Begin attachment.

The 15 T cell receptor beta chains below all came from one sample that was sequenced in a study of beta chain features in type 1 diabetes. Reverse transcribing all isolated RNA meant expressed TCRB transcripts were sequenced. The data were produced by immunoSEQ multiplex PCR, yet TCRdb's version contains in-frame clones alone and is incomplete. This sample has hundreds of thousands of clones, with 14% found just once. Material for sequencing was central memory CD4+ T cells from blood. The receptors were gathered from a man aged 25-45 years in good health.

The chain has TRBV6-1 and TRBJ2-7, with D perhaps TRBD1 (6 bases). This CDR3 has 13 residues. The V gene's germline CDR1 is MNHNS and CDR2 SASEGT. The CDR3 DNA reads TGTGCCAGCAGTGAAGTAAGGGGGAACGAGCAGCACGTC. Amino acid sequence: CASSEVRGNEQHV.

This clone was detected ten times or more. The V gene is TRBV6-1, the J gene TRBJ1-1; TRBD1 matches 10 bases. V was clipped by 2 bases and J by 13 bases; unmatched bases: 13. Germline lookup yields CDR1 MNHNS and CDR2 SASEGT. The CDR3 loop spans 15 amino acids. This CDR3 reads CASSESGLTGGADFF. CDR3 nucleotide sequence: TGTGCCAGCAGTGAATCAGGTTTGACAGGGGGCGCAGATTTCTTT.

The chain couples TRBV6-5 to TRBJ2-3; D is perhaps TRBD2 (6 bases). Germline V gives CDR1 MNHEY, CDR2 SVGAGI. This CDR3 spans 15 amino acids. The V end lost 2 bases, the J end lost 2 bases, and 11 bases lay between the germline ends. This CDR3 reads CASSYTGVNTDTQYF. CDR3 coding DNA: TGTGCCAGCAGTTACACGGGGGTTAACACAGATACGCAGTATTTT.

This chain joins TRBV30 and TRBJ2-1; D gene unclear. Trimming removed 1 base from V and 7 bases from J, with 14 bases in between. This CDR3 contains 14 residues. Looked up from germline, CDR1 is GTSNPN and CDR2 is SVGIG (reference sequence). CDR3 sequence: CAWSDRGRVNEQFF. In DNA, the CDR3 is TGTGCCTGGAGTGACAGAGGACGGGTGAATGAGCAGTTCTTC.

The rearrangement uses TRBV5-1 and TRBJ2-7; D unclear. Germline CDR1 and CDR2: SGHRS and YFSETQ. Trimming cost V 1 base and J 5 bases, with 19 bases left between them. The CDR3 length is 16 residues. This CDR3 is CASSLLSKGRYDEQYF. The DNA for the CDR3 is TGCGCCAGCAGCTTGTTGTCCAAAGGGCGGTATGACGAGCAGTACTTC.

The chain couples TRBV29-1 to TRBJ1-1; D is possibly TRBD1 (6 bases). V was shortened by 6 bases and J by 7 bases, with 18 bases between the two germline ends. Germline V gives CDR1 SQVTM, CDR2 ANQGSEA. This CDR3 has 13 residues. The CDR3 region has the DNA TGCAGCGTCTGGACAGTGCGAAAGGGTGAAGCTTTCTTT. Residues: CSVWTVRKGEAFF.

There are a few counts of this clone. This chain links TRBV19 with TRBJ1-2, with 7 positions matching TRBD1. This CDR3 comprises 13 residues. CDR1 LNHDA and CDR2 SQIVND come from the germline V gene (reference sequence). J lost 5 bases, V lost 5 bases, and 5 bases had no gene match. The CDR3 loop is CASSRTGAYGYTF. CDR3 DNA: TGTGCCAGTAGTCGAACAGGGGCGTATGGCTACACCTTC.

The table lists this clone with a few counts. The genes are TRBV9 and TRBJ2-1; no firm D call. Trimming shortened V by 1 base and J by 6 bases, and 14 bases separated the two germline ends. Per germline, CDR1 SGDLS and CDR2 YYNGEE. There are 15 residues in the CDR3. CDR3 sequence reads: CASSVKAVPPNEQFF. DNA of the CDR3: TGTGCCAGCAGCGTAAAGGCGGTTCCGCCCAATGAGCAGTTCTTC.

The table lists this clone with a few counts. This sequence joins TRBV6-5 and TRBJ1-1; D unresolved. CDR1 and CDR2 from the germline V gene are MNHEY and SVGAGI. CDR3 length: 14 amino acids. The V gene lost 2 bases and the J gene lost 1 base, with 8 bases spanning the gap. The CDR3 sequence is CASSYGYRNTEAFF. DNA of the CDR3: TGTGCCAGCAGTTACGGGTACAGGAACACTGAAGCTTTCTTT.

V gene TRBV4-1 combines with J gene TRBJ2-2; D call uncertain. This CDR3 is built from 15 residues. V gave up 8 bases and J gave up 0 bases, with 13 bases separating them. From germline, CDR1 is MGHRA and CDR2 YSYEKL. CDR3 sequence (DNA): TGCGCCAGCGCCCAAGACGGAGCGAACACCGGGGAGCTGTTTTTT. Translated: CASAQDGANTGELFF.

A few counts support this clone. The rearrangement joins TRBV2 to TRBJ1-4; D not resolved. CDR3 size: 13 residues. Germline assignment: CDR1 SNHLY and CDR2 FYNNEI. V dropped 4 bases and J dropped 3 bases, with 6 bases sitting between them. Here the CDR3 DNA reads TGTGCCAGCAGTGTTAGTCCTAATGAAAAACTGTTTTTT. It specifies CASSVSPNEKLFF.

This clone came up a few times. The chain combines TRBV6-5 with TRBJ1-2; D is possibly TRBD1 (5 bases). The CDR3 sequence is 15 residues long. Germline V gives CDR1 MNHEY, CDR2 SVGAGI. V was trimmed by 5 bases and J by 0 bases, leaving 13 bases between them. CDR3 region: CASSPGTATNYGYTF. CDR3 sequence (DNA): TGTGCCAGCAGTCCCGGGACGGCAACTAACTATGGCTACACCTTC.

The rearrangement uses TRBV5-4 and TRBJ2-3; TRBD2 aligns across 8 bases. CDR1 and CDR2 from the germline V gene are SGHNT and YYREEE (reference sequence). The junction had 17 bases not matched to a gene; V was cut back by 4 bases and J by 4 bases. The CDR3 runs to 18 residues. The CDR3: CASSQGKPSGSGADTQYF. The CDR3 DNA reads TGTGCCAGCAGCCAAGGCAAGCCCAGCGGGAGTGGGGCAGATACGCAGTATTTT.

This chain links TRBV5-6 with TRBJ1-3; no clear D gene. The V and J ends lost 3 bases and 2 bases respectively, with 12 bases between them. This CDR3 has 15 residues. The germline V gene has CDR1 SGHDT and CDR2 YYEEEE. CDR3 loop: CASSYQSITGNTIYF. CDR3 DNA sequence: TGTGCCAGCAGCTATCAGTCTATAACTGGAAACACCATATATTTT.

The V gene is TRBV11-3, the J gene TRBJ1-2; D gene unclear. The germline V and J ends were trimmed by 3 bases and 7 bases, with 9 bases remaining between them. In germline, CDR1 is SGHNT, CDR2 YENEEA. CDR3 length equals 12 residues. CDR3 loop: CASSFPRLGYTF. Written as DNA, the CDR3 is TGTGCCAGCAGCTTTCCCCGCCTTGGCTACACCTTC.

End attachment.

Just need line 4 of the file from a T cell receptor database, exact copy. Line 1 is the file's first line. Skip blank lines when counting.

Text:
The chain couples TRBV6-5 to TRBJ2-3; D is perhaps TRBD2 (6 bases). Germline V gives CDR1 MNHEY, CDR2 SVGAGI. This CDR3 spans 15 amino acids. The V end lost 2 bases, the J end lost 2 bases, and 11 bases lay between the germline ends. This CDR3 reads CASSYTGVNTDTQYF. CDR3 coding DNA: TGTGCCAGCAGTTACACGGGGGTTAACACAGATACGCAGTATTTT.